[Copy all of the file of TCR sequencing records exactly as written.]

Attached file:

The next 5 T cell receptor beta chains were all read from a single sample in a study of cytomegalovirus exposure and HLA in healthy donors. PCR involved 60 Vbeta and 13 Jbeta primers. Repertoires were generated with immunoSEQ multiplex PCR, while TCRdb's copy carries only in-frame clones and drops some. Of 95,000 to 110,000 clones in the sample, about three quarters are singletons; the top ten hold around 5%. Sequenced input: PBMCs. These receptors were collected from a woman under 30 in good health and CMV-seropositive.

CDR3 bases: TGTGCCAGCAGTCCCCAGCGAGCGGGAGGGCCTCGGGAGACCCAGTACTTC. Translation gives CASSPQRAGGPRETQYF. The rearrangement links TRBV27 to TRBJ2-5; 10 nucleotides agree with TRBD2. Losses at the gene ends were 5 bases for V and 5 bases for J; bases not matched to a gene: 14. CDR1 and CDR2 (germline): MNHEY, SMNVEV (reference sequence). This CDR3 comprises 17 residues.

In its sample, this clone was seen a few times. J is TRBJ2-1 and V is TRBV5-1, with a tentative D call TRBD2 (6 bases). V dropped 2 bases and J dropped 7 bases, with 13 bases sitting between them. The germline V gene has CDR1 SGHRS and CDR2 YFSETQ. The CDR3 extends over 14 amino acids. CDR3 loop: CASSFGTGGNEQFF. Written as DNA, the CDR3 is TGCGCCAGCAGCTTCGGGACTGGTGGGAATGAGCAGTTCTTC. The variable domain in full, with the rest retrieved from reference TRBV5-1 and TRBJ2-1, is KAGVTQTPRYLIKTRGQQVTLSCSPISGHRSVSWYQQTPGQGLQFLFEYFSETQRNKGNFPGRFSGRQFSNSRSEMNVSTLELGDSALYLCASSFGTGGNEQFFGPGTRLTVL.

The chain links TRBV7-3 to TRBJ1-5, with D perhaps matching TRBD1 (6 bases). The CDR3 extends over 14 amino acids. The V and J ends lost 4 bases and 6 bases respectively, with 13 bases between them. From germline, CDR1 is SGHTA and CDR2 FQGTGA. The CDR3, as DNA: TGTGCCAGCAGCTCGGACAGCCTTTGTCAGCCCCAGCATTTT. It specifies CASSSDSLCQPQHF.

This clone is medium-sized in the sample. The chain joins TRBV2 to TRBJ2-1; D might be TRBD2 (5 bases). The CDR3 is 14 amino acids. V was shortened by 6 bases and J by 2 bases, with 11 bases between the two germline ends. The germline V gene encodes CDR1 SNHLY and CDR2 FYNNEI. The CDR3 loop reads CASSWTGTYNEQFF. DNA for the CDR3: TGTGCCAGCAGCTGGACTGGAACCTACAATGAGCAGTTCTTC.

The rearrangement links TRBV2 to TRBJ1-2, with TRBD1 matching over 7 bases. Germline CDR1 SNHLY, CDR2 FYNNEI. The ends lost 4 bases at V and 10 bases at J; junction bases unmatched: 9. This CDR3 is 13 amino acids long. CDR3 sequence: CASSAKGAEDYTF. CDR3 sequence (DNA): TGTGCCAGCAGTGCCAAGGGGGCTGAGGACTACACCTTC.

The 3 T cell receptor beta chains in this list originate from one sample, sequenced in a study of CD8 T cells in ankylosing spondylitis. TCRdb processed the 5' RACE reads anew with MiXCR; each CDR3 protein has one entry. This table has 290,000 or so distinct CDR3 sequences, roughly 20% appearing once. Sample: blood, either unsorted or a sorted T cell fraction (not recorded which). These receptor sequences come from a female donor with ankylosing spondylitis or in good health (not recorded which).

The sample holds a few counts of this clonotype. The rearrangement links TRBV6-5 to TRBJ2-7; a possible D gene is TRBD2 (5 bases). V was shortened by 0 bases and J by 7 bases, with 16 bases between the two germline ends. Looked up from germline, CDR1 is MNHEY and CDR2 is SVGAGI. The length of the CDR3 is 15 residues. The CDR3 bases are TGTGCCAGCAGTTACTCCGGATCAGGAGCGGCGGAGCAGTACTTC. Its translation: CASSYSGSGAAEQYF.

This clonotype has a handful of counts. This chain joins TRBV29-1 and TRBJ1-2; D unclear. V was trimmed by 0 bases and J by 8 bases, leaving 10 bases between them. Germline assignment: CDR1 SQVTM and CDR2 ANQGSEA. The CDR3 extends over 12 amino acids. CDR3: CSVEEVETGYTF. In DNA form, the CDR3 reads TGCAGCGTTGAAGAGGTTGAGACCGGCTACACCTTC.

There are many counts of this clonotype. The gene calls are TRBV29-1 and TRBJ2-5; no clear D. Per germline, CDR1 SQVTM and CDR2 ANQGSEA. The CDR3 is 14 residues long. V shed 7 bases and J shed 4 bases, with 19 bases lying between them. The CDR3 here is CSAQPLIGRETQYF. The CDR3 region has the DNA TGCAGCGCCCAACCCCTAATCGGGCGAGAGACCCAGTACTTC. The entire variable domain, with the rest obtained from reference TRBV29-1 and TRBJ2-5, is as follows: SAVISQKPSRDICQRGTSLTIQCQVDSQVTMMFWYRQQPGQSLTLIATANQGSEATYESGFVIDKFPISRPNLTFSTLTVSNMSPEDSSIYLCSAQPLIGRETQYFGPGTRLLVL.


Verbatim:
The next 5 T cell receptor beta chains were all read from a single sample in a study of cytomegalovirus exposure and HLA in healthy donors. PCR involved 60 Vbeta and 13 Jbeta primers. Repertoires were generated with immunoSEQ multiplex PCR, while TCRdb's copy carries only in-frame clones and drops some. Of 95,000 to 110,000 clones in the sample, about three quarters are singletons; the top ten hold around 5%. Sequenced input: PBMCs. These receptors were collected from a woman under 30 in good health and CMV-seropositive.

CDR3 bases: TGTGCCAGCAGTCCCCAGCGAGCGGGAGGGCCTCGGGAGACCCAGTACTTC. Translation gives CASSPQRAGGPRETQYF. The rearrangement links TRBV27 to TRBJ2-5; 10 nucleotides agree with TRBD2. Losses at the gene ends were 5 bases for V and 5 bases for J; bases not matched to a gene: 14. CDR1 and CDR2 (germline): MNHEY, SMNVEV (reference sequence). This CDR3 comprises 17 residues.

In its sample, this clone was seen a few times. J is TRBJ2-1 and V is TRBV5-1, with a tentative D call TRBD2 (6 bases). V dropped 2 bases and J dropped 7 bases, with 13 bases sitting between them. The germline V gene has CDR1 SGHRS and CDR2 YFSETQ. The CDR3 extends over 14 amino acids. CDR3 loop: CASSFGTGGNEQFF. Written as DNA, the CDR3 is TGCGCCAGCAGCTTCGGGACTGGTGGGAATGAGCAGTTCTTC. The variable domain in full, with the rest retrieved from reference TRBV5-1 and TRBJ2-1, is KAGVTQTPRYLIKTRGQQVTLSCSPISGHRSVSWYQQTPGQGLQFLFEYFSETQRNKGNFPGRFSGRQFSNSRSEMNVSTLELGDSALYLCASSFGTGGNEQFFGPGTRLTVL.

The chain links TRBV7-3 to TRBJ1-5, with D perhaps matching TRBD1 (6 bases). The CDR3 extends over 14 amino acids. The V and J ends lost 4 bases and 6 bases respectively, with 13 bases between them. From germline, CDR1 is SGHTA and CDR2 FQGTGA. The CDR3, as DNA: TGTGCCAGCAGCTCGGACAGCCTTTGTCAGCCCCAGCATTTT. It specifies CASSSDSLCQPQHF.

This clone is medium-sized in the sample. The chain joins TRBV2 to TRBJ2-1; D might be TRBD2 (5 bases). The CDR3 is 14 amino acids. V was shortened by 6 bases and J by 2 bases, with 11 bases between the two germline ends. The germline V gene encodes CDR1 SNHLY and CDR2 FYNNEI. The CDR3 loop reads CASSWTGTYNEQFF. DNA for the CDR3: TGTGCCAGCAGCTGGACTGGAACCTACAATGAGCAGTTCTTC.

The rearrangement links TRBV2 to TRBJ1-2, with TRBD1 matching over 7 bases. Germline CDR1 SNHLY, CDR2 FYNNEI. The ends lost 4 bases at V and 10 bases at J; junction bases unmatched: 9. This CDR3 is 13 amino acids long. CDR3 sequence: CASSAKGAEDYTF. CDR3 sequence (DNA): TGTGCCAGCAGTGCCAAGGGGGCTGAGGACTACACCTTC.

The 3 T cell receptor beta chains in this list originate from one sample, sequenced in a study of CD8 T cells in ankylosing spondylitis. TCRdb processed the 5' RACE reads anew with MiXCR; each CDR3 protein has one entry. This table has 290,000 or so distinct CDR3 sequences, roughly 20% appearing once. Sample: blood, either unsorted or a sorted T cell fraction (not recorded which). These receptor sequences come from a female donor with ankylosing spondylitis or in good health (not recorded which).

The sample holds a few counts of this clonotype. The rearrangement links TRBV6-5 to TRBJ2-7; a possible D gene is TRBD2 (5 bases). V was shortened by 0 bases and J by 7 bases, with 16 bases between the two germline ends. Looked up from germline, CDR1 is MNHEY and CDR2 is SVGAGI. The length of the CDR3 is 15 residues. The CDR3 bases are TGTGCCAGCAGTTACTCCGGATCAGGAGCGGCGGAGCAGTACTTC. Its translation: CASSYSGSGAAEQYF.

This clonotype has a handful of counts. This chain joins TRBV29-1 and TRBJ1-2; D unclear. V was trimmed by 0 bases and J by 8 bases, leaving 10 bases between them. Germline assignment: CDR1 SQVTM and CDR2 ANQGSEA. The CDR3 extends over 12 amino acids. CDR3: CSVEEVETGYTF. In DNA form, the CDR3 reads TGCAGCGTTGAAGAGGTTGAGACCGGCTACACCTTC.

There are many counts of this clonotype. The gene calls are TRBV29-1 and TRBJ2-5; no clear D. Per germline, CDR1 SQVTM and CDR2 ANQGSEA. The CDR3 is 14 residues long. V shed 7 bases and J shed 4 bases, with 19 bases lying between them. The CDR3 here is CSAQPLIGRETQYF. The CDR3 region has the DNA TGCAGCGCCCAACCCCTAATCGGGCGAGAGACCCAGTACTTC. The entire variable domain, with the rest obtained from reference TRBV29-1 and TRBJ2-5, is as follows: SAVISQKPSRDICQRGTSLTIQCQVDSQVTMMFWYRQQPGQSLTLIATANQGSEATYESGFVIDKFPISRPNLTFSTLTVSNMSPEDSSIYLCSAQPLIGRETQYFGPGTRLLVL.